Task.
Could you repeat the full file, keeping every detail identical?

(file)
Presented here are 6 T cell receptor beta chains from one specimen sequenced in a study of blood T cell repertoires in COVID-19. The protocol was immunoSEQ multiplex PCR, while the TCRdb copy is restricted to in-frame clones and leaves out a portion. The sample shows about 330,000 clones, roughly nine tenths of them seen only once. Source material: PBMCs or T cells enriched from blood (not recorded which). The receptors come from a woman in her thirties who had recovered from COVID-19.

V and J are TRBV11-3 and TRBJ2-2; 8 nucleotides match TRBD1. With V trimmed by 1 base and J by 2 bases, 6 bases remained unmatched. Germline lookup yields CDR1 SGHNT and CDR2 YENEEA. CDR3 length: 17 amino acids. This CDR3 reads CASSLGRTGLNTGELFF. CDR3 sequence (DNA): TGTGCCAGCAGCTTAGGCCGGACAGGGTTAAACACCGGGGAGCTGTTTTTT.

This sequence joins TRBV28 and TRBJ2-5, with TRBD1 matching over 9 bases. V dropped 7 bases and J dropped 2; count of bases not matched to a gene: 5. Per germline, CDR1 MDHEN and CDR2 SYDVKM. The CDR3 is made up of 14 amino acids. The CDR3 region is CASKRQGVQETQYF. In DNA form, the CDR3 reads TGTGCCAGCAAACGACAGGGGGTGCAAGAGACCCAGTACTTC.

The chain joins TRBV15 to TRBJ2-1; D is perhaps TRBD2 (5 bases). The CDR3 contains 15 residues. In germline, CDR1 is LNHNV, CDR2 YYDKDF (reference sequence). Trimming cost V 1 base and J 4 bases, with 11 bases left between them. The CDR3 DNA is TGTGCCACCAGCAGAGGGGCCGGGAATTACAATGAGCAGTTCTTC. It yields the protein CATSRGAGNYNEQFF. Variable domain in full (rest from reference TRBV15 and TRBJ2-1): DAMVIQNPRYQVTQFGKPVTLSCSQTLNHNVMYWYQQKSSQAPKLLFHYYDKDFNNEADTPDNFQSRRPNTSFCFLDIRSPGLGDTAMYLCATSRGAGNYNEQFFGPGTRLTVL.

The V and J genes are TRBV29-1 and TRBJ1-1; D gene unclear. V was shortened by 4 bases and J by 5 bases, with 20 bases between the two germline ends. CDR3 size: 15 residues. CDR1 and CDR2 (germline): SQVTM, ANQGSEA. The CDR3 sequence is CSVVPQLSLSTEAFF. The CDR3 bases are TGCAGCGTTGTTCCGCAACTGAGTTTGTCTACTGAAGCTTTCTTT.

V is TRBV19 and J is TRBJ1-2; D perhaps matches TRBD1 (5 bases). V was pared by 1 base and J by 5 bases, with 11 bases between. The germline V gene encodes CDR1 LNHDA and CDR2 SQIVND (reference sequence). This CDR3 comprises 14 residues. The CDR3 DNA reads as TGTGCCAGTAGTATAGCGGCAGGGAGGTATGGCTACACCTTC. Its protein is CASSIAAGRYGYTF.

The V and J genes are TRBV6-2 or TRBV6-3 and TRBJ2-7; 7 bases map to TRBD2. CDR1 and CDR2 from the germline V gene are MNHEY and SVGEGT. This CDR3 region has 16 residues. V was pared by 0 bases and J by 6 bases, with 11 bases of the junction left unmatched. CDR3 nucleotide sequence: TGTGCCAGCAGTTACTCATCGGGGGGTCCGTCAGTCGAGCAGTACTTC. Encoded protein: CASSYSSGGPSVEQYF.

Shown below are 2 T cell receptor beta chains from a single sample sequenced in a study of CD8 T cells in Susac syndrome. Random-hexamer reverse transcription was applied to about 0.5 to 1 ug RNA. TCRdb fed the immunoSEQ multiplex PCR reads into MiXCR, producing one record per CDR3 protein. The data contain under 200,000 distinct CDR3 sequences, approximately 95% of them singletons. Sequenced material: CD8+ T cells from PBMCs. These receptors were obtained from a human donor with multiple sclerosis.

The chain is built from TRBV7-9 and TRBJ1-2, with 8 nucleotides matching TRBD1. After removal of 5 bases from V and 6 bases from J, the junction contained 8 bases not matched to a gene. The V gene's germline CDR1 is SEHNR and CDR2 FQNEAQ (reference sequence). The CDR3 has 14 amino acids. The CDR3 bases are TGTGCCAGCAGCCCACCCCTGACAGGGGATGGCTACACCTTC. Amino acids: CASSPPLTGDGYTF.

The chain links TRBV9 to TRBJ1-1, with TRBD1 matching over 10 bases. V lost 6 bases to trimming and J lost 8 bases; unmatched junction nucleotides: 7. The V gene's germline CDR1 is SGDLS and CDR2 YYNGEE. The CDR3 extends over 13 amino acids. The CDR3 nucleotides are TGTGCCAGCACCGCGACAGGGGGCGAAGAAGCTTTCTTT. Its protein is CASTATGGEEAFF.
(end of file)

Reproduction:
Presented here are 6 T cell receptor beta chains from one specimen sequenced in a study of blood T cell repertoires in COVID-19. The protocol was immunoSEQ multiplex PCR, while the TCRdb copy is restricted to in-frame clones and leaves out a portion. The sample shows about 330,000 clones, roughly nine tenths of them seen only once. Source material: PBMCs or T cells enriched from blood (not recorded which). The receptors come from a woman in her thirties who had recovered from COVID-19.

V and J are TRBV11-3 and TRBJ2-2; 8 nucleotides match TRBD1. With V trimmed by 1 base and J by 2 bases, 6 bases remained unmatched. Germline lookup yields CDR1 SGHNT and CDR2 YENEEA. CDR3 length: 17 amino acids. This CDR3 reads CASSLGRTGLNTGELFF. CDR3 sequence (DNA): TGTGCCAGCAGCTTAGGCCGGACAGGGTTAAACACCGGGGAGCTGTTTTTT.

This sequence joins TRBV28 and TRBJ2-5, with TRBD1 matching over 9 bases. V dropped 7 bases and J dropped 2; count of bases not matched to a gene: 5. Per germline, CDR1 MDHEN and CDR2 SYDVKM. The CDR3 is made up of 14 amino acids. The CDR3 region is CASKRQGVQETQYF. In DNA form, the CDR3 reads TGTGCCAGCAAACGACAGGGGGTGCAAGAGACCCAGTACTTC.

The chain joins TRBV15 to TRBJ2-1; D is perhaps TRBD2 (5 bases). The CDR3 contains 15 residues. In germline, CDR1 is LNHNV, CDR2 YYDKDF (reference sequence). Trimming cost V 1 base and J 4 bases, with 11 bases left between them. The CDR3 DNA is TGTGCCACCAGCAGAGGGGCCGGGAATTACAATGAGCAGTTCTTC. It yields the protein CATSRGAGNYNEQFF. Variable domain in full (rest from reference TRBV15 and TRBJ2-1): DAMVIQNPRYQVTQFGKPVTLSCSQTLNHNVMYWYQQKSSQAPKLLFHYYDKDFNNEADTPDNFQSRRPNTSFCFLDIRSPGLGDTAMYLCATSRGAGNYNEQFFGPGTRLTVL.

The V and J genes are TRBV29-1 and TRBJ1-1; D gene unclear. V was shortened by 4 bases and J by 5 bases, with 20 bases between the two germline ends. CDR3 size: 15 residues. CDR1 and CDR2 (germline): SQVTM, ANQGSEA. The CDR3 sequence is CSVVPQLSLSTEAFF. The CDR3 bases are TGCAGCGTTGTTCCGCAACTGAGTTTGTCTACTGAAGCTTTCTTT.

V is TRBV19 and J is TRBJ1-2; D perhaps matches TRBD1 (5 bases). V was pared by 1 base and J by 5 bases, with 11 bases between. The germline V gene encodes CDR1 LNHDA and CDR2 SQIVND (reference sequence). This CDR3 comprises 14 residues. The CDR3 DNA reads as TGTGCCAGTAGTATAGCGGCAGGGAGGTATGGCTACACCTTC. Its protein is CASSIAAGRYGYTF.

The V and J genes are TRBV6-2 or TRBV6-3 and TRBJ2-7; 7 bases map to TRBD2. CDR1 and CDR2 from the germline V gene are MNHEY and SVGEGT. This CDR3 region has 16 residues. V was pared by 0 bases and J by 6 bases, with 11 bases of the junction left unmatched. CDR3 nucleotide sequence: TGTGCCAGCAGTTACTCATCGGGGGGTCCGTCAGTCGAGCAGTACTTC. Encoded protein: CASSYSSGGPSVEQYF.

Shown below are 2 T cell receptor beta chains from a single sample sequenced in a study of CD8 T cells in Susac syndrome. Random-hexamer reverse transcription was applied to about 0.5 to 1 ug RNA. TCRdb fed the immunoSEQ multiplex PCR reads into MiXCR, producing one record per CDR3 protein. The data contain under 200,000 distinct CDR3 sequences, approximately 95% of them singletons. Sequenced material: CD8+ T cells from PBMCs. These receptors were obtained from a human donor with multiple sclerosis.

The chain is built from TRBV7-9 and TRBJ1-2, with 8 nucleotides matching TRBD1. After removal of 5 bases from V and 6 bases from J, the junction contained 8 bases not matched to a gene. The V gene's germline CDR1 is SEHNR and CDR2 FQNEAQ (reference sequence). The CDR3 has 14 amino acids. The CDR3 bases are TGTGCCAGCAGCCCACCCCTGACAGGGGATGGCTACACCTTC. Amino acids: CASSPPLTGDGYTF.

The chain links TRBV9 to TRBJ1-1, with TRBD1 matching over 10 bases. V lost 6 bases to trimming and J lost 8 bases; unmatched junction nucleotides: 7. The V gene's germline CDR1 is SGDLS and CDR2 YYNGEE. The CDR3 extends over 13 amino acids. The CDR3 nucleotides are TGTGCCAGCACCGCGACAGGGGGCGAAGAAGCTTTCTTT. Its protein is CASTATGGEEAFF.